Slinging and Hash

My coworkers are so young that I was sitting at the bar after my shift a few months ago, having a beer. The man next to me told me his name and that he was a sound editor at NPR. He asked me what I did, and I told him that I “sling hash here.” The bartender, young enough to be my son, said, “I thought you were a cook. You’re a drug dealer?” The sound editor nearly fell off his bar stool laughing and said, “I think that’s old diner slang.”

But today’s entry is about a different kind of sling. My left shoulder has been bothering me for a few weeks, but the pain has been fully manageable with Aleve and Tylenol… that is, until yesterday morning. I woke up in so much pain that I couldn’t stop crying, and didn’t until I got to Urgent Care.

I couldn’t possibly see how I was going to cook and wash dishes, so I gave Chef a heads up as to what was going on, and could he possibly find someone to work for me? To his absolute credit, for which I will thank him publicly, he told me to get to Urgent Care and let him know what they said. He’d find a way to work it out, even though there was no one to take my place. It created a tiger mom loyalty in me, and by the time I got to Urgent Care, as the tears flowed, I said, “there is no possible way that I can miss work tonight. If there’s any way you could treat this as a sports injury and just shoot it up with something, let’s do it.” If chef was willing to work a man down that night just so I was taken care of, the least I could do was try my hardest, exhausting all possible options, before staying home. I knew that I was going to either be miserable at work or miserable at home, so why not at least try to be miserable and make money at the same time?

The Urgent Care that I went to is incredibly risk-averse, the doctor told me, so he wasn’t allowed to put steroids directly into my shoulder, even though he thought it was the best course of treatment for what I needed in the moment (doesn’t work long-term). Instead, he did a long and thorough physical examination, determining that I had strained my rotator cuff, and that I should get it imaged with an Ortho to confirm it was just a strain and not an actual tear. If it’s just a strain, his recommendation is physical therapy. A tear requires surgery that, from what I hear, is relatively quick and easy, but the recovery is hell on wheels. One of my mom friends said that her son tore his, and just like the friends my age, had a difficult time with it. So I am definitely praying for a positive outcome, and if you’ll pray with me, send good vibes, use black magic, whatever, I’m game. Anything that taps into the power of the universe is fine with me. I know all of my readers can’t possibly believe in God, but even if you’re an atheist, believing in doctors is my first choice as well. Faith doesn’t come without shoe leather, and their work is as close to God’s as I’ve seen on this earth (there’s a reason I donate to MSF every chance I get).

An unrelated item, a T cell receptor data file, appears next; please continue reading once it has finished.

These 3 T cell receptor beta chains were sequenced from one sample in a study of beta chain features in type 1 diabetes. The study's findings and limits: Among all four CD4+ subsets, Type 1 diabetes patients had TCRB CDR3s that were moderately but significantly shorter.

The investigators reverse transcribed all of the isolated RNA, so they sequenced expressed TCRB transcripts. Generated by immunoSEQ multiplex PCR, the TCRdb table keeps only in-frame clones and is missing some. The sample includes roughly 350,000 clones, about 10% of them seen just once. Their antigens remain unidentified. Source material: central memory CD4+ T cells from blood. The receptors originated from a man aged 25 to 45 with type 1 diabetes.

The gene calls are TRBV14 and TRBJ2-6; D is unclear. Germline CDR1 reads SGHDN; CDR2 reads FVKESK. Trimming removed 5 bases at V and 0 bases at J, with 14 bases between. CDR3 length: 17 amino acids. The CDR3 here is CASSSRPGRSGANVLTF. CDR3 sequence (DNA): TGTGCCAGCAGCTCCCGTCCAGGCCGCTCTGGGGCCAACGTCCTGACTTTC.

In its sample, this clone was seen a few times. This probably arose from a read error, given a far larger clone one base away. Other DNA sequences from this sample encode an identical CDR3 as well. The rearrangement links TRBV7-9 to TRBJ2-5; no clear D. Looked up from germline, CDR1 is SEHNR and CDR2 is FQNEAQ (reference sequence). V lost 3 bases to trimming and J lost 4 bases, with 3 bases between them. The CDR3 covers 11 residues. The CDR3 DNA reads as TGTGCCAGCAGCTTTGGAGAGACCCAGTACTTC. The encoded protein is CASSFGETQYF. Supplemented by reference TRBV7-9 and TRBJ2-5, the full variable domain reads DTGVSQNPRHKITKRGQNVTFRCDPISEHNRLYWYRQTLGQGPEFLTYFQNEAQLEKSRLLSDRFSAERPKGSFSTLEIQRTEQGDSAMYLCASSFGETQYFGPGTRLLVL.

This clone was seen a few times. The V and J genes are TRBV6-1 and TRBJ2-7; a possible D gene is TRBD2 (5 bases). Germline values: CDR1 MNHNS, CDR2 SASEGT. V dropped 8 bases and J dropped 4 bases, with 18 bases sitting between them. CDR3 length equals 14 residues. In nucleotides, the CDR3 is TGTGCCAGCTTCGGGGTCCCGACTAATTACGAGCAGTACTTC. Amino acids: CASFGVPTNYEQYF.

As for the treatment I got yesterday, I chose a clinic that was close enough to walk to work from there, so after an IM injection of Toradol and oral Vicodin 5/325, I actually made it to my shift 30 minutes early, where I briefed Chef on all that had happened, and he thanked me profusely for coming in anyway, especially since my arm was in a sling to take pressure off my shoulder. I don’t wear it while working or typing, but other than that, I don’t take it off. I also realized that 325mg of Tylenol was probably not adequate, so I took an additional one. The doctor said that by the time I got home from work, the Toradol will have worn off, so I took two Aleve as well. Anything to relieve the inflammation, especially since I probably added to it last night. Even with Vicodin on board, everything still hurt like hell, especially after cleaning the kitchen, particularly sweeping & mopping. It was at that moment I thought, “maybe a desk job is for me,” and then I remembered that I was in just as much pain there, because the repetitive strain injuries never stopped, as well as more often than not, having a bad chair that always, always caused sciatica, as well as agitating the arthritis in my back. I absolutely understand that not all offices can afford Aerons, but so far, those have been the only chairs that don’t cause me pain. Even the knock-offs work, as long as they’re good ones and not the cheapest available.

I promise, I’m not snobby about it. Just worried for my own health. Even though osteoarthritis isn’t nearly as bad as rheumatoid, it’s no joke. It makes you feel like a very old person, no matter how young you are. Going from the kitchen to a desk job is just trading one type of pain for the other, equally severe in their own ways.

I definitely need to follow up with physical therapy, because with my level of activity, I’m likely to tear the rotator cuff up real good (if you’e going to do something, do it right).

And on that note, it’s time for a nap, provided I can find a comfortable position.

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